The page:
Costs to Keep Salmon Coming Back Increaseby Associated Press
Seattle Times - May 13, 2002
PORTLAND -- Don't be fooled by the price tag on that plastic-foam package of salmon. Economists have figured out the cost of Columbia Basin salmon returning from the sea, and it is higher. Much higher.
The cost per fish:
Most fish don't make it, hence the hefty tab for survivors.
Some hatcheries exist to create fish for harvest; others exist to replenish specific rivers that have declining stocks of wild salmon; yet others exist to compensate for spawning grounds cut off by dams.
There are no measures by which to gauge hatchery success or failure. Columbia Basin salmon, overall, are not recovering on their own, despite improved runs in the past two years.
Now the Northwest Power Planning Council is on the case.
The council, composed of two representatives each from Oregon, Idaho, Washington and Montana, has started a yearlong review of hatchery policies and practices.
The first step was having independent economists examine hatchery costs by averaging returns over several years.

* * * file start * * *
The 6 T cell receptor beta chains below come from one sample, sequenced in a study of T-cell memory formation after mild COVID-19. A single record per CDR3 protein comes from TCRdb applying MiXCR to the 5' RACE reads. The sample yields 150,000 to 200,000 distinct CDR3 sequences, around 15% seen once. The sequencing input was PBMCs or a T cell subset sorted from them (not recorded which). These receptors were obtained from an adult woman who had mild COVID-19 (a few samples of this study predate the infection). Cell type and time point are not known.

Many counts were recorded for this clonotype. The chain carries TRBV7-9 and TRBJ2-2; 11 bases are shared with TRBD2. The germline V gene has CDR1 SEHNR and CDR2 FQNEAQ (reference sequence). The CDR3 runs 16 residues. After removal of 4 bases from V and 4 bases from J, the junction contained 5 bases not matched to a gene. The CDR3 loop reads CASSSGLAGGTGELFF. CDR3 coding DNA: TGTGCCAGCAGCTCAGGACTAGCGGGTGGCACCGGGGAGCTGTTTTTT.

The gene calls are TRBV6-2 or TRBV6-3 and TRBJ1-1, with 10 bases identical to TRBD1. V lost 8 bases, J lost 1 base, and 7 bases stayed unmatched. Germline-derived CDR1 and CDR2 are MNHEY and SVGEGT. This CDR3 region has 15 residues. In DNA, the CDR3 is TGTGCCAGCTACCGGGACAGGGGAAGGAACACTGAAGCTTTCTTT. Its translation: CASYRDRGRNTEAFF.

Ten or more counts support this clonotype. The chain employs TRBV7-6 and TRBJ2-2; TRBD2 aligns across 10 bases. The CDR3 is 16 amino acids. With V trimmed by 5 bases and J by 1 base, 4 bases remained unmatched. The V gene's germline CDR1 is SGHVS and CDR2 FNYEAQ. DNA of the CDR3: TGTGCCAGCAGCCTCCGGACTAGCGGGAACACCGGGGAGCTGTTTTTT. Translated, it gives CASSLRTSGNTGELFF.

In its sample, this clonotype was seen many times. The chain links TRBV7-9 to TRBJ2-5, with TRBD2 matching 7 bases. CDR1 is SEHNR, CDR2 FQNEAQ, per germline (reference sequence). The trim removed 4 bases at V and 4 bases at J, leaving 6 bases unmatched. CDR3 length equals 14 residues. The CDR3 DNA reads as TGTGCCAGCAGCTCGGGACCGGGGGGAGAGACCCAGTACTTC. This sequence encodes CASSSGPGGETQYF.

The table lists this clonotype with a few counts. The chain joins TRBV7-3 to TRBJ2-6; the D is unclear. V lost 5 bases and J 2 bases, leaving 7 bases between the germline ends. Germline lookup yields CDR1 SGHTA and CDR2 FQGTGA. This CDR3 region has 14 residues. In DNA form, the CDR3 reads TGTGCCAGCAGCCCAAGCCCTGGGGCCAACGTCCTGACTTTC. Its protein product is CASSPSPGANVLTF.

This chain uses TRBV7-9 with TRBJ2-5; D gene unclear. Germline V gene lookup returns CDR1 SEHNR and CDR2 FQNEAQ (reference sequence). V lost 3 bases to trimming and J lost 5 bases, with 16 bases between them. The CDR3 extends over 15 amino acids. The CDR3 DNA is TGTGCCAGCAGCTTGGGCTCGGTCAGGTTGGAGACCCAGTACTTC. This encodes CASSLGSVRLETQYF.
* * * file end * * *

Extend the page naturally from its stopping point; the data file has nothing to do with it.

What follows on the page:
The study is not yet complete. But their preliminary calculations, among them the price per returning fish at six hatcheries in the Columbia Basin, are startling.
The Nez Perce Tribal Hatchery is designed to produce salmon that will breed naturally in the Clearwater River, where salmon are having trouble, and seven of its tributaries.
If that effort to reintroduce fish to the wild works, expensive salmon may be worth the price.
This hatchery may be a cheaper alternative than some other measures, such as taking out dams, restoring habitat or whatever else. Likewise, the Idaho Fish and Game sockeye-salmon hatchery in Eagle, Idaho, is designed to save Redfish Lake sockeye salmon from extinction.
Just 26 adult hatchery-born sockeye returned last year, and the average in the past three years was 96 fish.
Operating the hatchery and monitoring the results costs $714,000 a year, making each one of those 96 survivors worth $7,437.50, a price that Paul Kline, hatchery manager, thinks may be worth paying.
"How do you assign a price to saving this last remnant of a population?" Kline said.
Anglers are allowed to keep hatchery-born salmon with their adipose fins removed. Most wild-born salmon and non-clipped hatchery salmon, such as the ones from Idaho's Eagle Hatchery, are off-limits to anglers
(Nonetheless, Redfish Lake sockeye have been harvested in NMFS authorized fisheries the last two years - adds bluefish).
learn more on topics covered in the film
see the video
read the script
learn the songs